ATHENS – Just as hopes were jumping about a bigger-than-expected rise in tourism during the COVID-19 pandemic, numbers are falling as the health crisis worsens and fears over the effect of the new Omicron Variant that has arrived.
Only about 62 percent of Greece’s population of 10.7 million people has been fully vaccinated, below the 70 percent that health officials said was needed to slow the pandemic and shots required only for health workers and over-60’s.
Countries with lower vaccination rates are at risk of losing tourists, the biggest revenue engine for Greece, bringing in as much as 18-20 percent of the country’s Gross Domestic Product (GDP) of 177.26 billion euros ($200.3 billion) annually.
That warning came from Canada’s DBRS Morningstar credit rating agency that showed how tourism had gone up markedly in the summer, especially in Greece which was the first to welcome tourists.
While the data showed that continued through October, the numbers fell in November as Greece’s vaccination campaign stalled and cases, hospitalizations, people on ventilators and deaths hit record numbers.
Tourism officials had said that arrivals and revenues could hit 75 percent of the record levels of 2019 but now there’s said to be worry whether that will level off or decline.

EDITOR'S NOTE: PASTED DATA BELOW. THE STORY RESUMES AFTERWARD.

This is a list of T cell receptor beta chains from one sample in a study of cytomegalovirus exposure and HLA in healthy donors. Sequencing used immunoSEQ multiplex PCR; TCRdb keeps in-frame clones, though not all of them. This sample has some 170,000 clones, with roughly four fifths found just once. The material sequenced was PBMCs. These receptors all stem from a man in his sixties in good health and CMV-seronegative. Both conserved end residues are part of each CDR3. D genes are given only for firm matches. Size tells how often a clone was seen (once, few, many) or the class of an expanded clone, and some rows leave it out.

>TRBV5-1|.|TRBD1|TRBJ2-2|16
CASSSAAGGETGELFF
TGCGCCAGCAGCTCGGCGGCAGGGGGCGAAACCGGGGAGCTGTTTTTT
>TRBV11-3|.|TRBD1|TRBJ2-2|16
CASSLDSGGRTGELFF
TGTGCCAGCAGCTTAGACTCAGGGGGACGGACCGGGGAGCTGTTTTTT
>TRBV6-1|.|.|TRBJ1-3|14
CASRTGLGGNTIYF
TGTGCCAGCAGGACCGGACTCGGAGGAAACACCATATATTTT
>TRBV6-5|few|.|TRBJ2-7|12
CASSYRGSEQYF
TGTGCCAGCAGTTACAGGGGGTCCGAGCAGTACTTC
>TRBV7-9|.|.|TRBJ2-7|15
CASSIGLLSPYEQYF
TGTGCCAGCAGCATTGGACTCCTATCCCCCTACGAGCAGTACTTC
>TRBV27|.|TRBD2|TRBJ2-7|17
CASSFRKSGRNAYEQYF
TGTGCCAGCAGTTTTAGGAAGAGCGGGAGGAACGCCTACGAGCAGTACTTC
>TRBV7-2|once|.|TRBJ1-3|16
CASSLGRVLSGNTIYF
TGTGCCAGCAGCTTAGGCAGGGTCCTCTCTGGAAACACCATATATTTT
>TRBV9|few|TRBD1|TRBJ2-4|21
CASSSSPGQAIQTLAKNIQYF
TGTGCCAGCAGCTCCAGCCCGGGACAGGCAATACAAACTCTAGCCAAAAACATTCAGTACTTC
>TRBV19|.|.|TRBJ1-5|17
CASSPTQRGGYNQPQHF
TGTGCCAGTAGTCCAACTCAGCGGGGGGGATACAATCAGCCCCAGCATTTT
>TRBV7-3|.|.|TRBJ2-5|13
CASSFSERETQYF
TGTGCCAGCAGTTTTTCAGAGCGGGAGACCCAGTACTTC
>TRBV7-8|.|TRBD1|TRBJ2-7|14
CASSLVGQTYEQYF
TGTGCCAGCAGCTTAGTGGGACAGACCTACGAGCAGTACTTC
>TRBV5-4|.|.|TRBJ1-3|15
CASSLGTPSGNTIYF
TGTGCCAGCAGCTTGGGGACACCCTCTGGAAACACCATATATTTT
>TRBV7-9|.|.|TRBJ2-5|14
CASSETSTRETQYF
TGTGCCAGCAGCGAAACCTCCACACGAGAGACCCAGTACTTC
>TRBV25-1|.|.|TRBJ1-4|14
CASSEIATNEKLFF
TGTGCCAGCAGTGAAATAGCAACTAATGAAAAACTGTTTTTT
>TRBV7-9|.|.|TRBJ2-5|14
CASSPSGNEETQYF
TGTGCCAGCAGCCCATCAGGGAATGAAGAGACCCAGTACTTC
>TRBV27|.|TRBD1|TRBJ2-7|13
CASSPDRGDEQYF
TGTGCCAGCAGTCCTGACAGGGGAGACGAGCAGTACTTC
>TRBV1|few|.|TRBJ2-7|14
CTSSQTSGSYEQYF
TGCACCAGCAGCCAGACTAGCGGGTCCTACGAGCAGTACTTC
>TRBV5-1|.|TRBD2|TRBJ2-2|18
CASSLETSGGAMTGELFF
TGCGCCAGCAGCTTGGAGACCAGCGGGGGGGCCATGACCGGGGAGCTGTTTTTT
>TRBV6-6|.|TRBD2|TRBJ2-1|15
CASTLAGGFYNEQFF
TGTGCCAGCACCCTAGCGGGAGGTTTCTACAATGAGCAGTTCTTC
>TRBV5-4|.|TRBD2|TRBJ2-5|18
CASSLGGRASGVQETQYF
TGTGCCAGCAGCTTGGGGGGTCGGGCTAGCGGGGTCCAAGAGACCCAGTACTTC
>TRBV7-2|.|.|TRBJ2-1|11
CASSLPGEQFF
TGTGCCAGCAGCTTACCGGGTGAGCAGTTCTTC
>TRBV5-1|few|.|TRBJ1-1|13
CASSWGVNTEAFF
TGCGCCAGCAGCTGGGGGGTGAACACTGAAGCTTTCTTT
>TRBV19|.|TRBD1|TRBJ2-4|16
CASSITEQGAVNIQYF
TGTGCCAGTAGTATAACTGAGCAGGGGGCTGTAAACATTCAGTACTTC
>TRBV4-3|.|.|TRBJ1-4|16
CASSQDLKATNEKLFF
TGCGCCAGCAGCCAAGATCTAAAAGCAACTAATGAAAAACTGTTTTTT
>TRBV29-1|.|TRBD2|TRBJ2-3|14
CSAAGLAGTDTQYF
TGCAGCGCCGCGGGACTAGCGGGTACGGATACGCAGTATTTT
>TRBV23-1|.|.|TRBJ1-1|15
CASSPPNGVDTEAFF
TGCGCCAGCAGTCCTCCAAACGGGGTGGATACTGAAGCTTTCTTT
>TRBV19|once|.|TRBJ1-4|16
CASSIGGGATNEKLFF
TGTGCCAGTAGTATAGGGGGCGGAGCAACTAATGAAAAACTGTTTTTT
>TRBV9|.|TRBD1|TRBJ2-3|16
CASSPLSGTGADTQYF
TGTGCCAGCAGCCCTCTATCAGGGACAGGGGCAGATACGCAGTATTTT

Germany, one of the biggest markets for tourists for Greece, came through big time, providing 95 percent of the 2019 numbers from July to September and those from France were more, and Americans providing a big boost.
“DBRS Morningstar expects the tourism sector to continue on a recovery path in 2022, with the epidemiological situation not only in Europe but also globally playing an important role,”said Spyridoula Tzima, Assistant Vice President at DBRS Morningstar, reported Kathimerini.
“The emergence of the Omicron variant has raised concerns and shows clearly that the virus will continue to pose risks to international tourism unless a high rate of effective vaccination globally is reached,” she said.
“Perceptions of a threat of wider restrictions on travel between EU and non-EU markets could stall the recovery for the remainder of the year, but this is mitigated by the fact that the majority of tourism flows are intra-European,” added Tzima.
DBRS Morningstar Vice President Javier Rouillet said that, “With the summer season behind us, the better-than-expected recovery in tourism to Greece and Cyprus should help them recover part of the lost ground,” the paper reported.